I would like this for one of my app (an app to search for files/folders, given many properties you can choose, like the Mac OS 9 Sherlock app).
Currently, I’m using two apps: the UI app and an helper. At least, several concurrent searches take one core each, better than sharing the same one.
A worker couldn’t help, because I need to be able to cancel the search/skip a given folder, and an helper won’t accept inputs while it runs.
I also wouldn’t want to learn yet another language.
Xojo told us moving to multi-core threads would be not so simple than we think (I don’t recall the specifics; something like issues with the main event loop, or code re-entrance; things we would have really troubles with), so I agree to stay in a safe environment.
There are endless reasons why nothing else than real threads make sense.
Xojo apps are not power efficient, launching workers is not power efficient. World now is about efficiency. And CPU’s come with small cores and big cores and what not, where you need proper threading to make use of any of it.
World now is about microthreads…you could launch micro thread while waiting for answer from webservice for example. Your not going to launch worker, while you wait for response from one web service call. That is just not how things work.
Operating systems have both threads and workers for good reasons.
I have personally had to move apps largely away from Xojo like many others because of the threading issue, it is sad but true.
But I still keep hoping that one day this gets done right, as there is no future in programming if you plan to just live back in 1990 forever.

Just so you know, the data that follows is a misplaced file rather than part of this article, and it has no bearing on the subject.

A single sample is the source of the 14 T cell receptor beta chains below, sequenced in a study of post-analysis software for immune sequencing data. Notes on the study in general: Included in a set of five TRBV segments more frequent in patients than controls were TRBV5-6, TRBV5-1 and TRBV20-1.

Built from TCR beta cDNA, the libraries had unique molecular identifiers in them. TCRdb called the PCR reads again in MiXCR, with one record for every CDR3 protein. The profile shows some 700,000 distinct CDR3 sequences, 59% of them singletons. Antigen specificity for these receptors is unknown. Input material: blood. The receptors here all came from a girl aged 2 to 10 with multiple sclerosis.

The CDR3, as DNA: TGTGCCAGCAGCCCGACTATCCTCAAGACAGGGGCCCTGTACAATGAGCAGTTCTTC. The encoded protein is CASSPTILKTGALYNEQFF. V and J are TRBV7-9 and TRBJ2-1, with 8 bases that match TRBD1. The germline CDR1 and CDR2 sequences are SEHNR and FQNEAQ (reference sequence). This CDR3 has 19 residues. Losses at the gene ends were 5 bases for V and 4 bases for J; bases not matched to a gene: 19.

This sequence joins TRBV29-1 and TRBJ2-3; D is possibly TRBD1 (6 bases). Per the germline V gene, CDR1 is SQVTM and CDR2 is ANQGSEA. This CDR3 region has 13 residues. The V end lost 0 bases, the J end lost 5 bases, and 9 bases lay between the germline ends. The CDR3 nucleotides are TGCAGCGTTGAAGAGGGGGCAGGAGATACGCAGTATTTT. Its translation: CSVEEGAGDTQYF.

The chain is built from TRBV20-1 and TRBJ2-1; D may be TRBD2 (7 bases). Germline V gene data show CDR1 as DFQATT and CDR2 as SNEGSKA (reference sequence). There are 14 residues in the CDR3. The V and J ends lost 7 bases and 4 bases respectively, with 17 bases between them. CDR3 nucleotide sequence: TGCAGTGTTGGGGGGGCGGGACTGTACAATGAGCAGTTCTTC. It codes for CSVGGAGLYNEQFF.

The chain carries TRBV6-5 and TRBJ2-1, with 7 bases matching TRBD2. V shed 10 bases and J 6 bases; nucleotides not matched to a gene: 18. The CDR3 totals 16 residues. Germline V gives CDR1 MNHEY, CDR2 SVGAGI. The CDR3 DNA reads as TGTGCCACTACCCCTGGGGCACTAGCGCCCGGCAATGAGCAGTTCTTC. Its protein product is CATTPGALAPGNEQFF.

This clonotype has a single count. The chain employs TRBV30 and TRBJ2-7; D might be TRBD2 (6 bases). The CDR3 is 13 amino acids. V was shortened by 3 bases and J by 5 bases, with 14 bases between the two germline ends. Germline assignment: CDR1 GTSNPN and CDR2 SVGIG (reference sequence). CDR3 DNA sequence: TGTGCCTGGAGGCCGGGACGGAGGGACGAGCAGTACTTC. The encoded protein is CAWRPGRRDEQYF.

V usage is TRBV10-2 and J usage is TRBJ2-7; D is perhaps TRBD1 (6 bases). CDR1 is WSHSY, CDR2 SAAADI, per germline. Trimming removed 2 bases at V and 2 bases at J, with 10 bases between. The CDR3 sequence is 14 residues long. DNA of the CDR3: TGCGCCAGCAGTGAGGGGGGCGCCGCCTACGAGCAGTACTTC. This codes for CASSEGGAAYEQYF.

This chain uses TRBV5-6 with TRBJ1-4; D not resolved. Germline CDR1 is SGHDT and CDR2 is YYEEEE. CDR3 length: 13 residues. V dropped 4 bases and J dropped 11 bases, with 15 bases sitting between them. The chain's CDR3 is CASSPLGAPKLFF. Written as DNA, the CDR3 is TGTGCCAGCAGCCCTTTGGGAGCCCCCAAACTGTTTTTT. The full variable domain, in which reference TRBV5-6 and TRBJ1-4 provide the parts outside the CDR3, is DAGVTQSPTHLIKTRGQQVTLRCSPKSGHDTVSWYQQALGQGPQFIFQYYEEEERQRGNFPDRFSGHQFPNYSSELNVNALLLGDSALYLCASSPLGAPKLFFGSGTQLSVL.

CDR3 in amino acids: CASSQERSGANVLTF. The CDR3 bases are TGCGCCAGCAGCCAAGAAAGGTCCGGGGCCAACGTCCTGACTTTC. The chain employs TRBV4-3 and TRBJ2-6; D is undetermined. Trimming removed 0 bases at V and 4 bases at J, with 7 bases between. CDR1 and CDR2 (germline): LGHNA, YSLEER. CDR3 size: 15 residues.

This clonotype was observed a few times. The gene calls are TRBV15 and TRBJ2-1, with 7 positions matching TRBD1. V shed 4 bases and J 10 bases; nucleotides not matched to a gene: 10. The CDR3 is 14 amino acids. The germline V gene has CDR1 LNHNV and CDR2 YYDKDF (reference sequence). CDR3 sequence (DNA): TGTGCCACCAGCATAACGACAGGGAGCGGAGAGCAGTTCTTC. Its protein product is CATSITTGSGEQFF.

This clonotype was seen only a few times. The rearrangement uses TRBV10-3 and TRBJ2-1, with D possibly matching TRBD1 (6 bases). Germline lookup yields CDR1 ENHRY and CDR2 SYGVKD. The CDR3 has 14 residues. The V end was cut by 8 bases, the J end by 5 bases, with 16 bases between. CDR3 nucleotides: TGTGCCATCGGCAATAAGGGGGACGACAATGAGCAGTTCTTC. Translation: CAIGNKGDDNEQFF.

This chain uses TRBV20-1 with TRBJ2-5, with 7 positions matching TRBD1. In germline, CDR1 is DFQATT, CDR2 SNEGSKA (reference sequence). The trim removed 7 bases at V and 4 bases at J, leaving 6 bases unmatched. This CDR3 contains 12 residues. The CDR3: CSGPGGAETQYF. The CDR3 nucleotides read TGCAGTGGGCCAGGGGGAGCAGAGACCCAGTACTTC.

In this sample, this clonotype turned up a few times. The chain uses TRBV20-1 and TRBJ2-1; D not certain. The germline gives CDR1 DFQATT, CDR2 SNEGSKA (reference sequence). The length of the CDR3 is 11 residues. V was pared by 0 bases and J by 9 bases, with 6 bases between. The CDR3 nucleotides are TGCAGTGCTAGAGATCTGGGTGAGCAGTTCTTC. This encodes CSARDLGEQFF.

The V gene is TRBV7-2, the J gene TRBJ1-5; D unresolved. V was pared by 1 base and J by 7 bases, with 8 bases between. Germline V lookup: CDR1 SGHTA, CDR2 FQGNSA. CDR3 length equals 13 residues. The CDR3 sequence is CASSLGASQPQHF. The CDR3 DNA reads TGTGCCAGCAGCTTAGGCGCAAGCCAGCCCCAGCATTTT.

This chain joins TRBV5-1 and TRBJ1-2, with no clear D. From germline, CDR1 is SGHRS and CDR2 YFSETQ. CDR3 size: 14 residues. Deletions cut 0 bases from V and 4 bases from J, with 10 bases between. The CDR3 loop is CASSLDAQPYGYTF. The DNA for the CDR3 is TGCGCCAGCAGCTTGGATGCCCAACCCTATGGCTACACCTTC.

I even submitted C++ code to them in issue long while ago on how to make the Xojo memory management threadsafe which would be huge starter. As far as I know it got ignored. (It was this issue here: https://tracker.xojo.com/xojoinc/xojo/-/issues/68072)
With that said then I think its unrealistic to expect to wake up one day and whole Xojo is thread safe, such would have to happen in steps like fixing memory management first, then doing small basic core elements, making string thread safe, date, etc. But…with those small baby steps your pretty fast at a spot where you can do a lot. Just memory, string and date is already plenty for many things, which then can by built on to increase thread safety more over time.
This alone would be reason enough to invest time into it. Because there will (soon) be a time when “experts” will tell “the world” to stay away from energy wasting/single core languages like Xojo…
When I began with Xojo (RealBasic at this time) I didn’t know about thread and I used App.DoEvents. I changed all and removed all App.DoEvents and rewrote my code using thread (or timer). I’m a hobbyst and at the moment I don’t need multithreads as I didn’t need thread years ago. But I may need them in the future. Xojo needs professionals developpers to ameliorate itself, even if the large part of hobbyst (like me) are happy with Xojo like it is.
I’m the first one to say that I’d rather have a processor with less cores, but faster cores so that EVERYTHING is faster, not just select applications for specific tasks. However, Apple rarely do what I want them to do, so we now have processors with dozens of cores.
Concurrency isn’t just about improving performance of a single task. It is also about literally doing multiple things at once, and as @Björn_Eiríksson mentioned, it’s also about improving energy usage of your application, as you can schedule things to run on the efficiency cores reducing your application’s energy usage.
Many call backs from the macOS now come in on pre-emptive threads, which means workarounds as you CANNOT use the Xojo framework when this happens. Yet with other languages handling these callbacks, is no different than handling callbacks on the main thread. This makes Xojo more difficult to use and more difficult to recommend, which doesn’t help their reputation. Not to mention this is only going to get worse over time.